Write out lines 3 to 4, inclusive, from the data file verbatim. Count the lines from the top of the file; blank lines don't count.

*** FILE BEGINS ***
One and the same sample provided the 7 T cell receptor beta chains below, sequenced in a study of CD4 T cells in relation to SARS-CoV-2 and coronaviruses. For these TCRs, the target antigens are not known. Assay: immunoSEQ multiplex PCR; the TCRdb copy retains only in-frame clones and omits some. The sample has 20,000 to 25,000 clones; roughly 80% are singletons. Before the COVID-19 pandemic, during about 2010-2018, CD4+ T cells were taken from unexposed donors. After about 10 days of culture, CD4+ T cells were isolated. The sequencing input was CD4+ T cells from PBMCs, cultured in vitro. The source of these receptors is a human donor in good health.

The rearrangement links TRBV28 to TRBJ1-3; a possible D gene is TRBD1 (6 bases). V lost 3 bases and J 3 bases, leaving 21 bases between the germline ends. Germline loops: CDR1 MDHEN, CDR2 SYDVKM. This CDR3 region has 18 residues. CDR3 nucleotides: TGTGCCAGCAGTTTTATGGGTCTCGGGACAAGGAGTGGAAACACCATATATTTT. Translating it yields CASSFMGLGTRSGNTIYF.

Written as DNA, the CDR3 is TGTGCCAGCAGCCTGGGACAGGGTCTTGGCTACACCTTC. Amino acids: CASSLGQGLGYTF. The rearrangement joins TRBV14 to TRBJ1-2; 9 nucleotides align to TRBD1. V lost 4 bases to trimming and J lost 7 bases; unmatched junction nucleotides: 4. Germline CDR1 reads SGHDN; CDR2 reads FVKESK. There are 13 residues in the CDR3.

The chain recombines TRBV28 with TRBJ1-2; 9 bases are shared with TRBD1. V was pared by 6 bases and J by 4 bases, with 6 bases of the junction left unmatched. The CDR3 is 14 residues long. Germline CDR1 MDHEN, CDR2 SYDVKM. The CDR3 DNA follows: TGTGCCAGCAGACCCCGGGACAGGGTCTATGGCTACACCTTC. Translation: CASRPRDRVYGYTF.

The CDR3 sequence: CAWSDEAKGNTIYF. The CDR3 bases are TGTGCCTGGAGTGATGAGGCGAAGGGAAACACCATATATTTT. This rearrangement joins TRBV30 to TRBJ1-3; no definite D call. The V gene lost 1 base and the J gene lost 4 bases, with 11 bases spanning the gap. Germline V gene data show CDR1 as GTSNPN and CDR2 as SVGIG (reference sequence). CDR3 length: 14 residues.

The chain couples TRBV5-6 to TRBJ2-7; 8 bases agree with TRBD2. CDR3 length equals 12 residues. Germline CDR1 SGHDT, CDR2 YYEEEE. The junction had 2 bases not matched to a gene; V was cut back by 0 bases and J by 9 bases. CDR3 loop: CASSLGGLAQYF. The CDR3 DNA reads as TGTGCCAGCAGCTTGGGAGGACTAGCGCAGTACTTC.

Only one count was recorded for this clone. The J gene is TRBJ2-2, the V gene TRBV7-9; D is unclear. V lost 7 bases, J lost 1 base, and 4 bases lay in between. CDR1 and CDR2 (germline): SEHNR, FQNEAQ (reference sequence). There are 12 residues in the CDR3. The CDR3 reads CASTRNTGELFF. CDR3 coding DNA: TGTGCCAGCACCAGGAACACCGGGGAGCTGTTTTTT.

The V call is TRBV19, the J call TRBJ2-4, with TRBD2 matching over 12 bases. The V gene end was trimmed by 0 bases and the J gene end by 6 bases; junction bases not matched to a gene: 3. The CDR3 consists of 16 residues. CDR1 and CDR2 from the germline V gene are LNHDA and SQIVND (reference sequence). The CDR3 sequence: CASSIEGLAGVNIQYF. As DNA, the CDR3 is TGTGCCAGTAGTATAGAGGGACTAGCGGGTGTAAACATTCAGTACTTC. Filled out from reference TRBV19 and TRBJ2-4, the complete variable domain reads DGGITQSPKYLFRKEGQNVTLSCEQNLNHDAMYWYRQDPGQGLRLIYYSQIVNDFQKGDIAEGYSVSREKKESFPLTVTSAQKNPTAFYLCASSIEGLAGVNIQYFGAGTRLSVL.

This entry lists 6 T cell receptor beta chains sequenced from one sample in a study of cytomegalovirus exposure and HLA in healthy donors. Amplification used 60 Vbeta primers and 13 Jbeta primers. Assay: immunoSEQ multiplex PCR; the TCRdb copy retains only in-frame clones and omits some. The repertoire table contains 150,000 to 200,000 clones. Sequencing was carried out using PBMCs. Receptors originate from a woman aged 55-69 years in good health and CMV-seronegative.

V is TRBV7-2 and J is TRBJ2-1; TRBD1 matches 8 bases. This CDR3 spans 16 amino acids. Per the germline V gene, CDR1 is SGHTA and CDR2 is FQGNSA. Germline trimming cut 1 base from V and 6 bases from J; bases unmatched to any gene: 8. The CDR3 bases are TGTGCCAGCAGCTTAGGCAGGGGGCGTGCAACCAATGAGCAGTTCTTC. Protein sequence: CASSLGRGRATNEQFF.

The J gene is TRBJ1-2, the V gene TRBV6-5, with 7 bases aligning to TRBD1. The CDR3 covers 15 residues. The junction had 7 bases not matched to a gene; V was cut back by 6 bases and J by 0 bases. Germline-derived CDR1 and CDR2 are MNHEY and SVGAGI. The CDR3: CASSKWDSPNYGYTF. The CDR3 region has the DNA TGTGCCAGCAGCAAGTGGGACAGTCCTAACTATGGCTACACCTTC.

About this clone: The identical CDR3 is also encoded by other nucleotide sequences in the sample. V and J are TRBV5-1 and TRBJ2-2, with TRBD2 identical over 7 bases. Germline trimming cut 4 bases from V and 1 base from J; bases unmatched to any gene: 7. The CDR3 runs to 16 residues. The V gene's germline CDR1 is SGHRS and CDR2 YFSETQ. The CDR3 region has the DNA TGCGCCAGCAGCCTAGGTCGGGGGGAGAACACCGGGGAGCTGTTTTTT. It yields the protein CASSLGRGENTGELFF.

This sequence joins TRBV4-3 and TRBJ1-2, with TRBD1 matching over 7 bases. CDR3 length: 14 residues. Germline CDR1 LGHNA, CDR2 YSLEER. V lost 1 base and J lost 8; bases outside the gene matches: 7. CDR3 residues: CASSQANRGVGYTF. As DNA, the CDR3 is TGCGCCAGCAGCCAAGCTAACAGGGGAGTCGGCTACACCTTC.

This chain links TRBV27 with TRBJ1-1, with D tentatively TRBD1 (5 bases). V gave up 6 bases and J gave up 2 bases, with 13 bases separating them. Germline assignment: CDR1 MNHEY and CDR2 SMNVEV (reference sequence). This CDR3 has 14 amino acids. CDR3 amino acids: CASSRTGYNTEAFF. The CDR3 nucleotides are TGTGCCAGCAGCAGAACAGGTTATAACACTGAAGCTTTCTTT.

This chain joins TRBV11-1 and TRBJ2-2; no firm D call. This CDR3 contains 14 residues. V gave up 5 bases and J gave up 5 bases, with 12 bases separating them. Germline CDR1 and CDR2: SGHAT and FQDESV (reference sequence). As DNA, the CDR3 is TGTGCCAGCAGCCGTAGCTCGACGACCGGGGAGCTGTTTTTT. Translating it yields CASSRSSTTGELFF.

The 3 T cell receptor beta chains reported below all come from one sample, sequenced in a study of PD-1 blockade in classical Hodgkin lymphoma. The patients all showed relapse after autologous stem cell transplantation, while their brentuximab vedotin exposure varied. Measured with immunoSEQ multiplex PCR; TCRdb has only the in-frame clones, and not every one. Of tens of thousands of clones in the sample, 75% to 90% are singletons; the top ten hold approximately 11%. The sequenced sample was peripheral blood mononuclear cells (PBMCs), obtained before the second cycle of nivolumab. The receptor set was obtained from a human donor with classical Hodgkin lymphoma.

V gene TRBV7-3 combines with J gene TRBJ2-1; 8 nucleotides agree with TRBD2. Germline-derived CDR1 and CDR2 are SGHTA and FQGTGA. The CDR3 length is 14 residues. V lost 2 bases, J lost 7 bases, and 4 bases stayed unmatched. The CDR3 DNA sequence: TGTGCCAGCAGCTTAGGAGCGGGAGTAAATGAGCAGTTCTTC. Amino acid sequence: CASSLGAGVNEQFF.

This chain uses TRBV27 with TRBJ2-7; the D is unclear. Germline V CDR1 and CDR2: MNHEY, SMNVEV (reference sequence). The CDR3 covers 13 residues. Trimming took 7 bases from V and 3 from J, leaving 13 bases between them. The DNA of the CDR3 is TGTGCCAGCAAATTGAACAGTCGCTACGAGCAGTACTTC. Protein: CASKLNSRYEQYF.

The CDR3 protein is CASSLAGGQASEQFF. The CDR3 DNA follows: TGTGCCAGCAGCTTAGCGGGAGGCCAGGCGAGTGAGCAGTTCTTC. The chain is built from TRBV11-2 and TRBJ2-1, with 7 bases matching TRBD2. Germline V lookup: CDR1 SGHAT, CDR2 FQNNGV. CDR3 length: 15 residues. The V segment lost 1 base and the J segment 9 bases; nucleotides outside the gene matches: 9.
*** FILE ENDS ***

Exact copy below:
Written as DNA, the CDR3 is TGTGCCAGCAGCCTGGGACAGGGTCTTGGCTACACCTTC. Amino acids: CASSLGQGLGYTF. The rearrangement joins TRBV14 to TRBJ1-2; 9 nucleotides align to TRBD1. V lost 4 bases to trimming and J lost 7 bases; unmatched junction nucleotides: 4. Germline CDR1 reads SGHDN; CDR2 reads FVKESK. There are 13 residues in the CDR3.

The chain recombines TRBV28 with TRBJ1-2; 9 bases are shared with TRBD1. V was pared by 6 bases and J by 4 bases, with 6 bases of the junction left unmatched. The CDR3 is 14 residues long. Germline CDR1 MDHEN, CDR2 SYDVKM. The CDR3 DNA follows: TGTGCCAGCAGACCCCGGGACAGGGTCTATGGCTACACCTTC. Translation: CASRPRDRVYGYTF.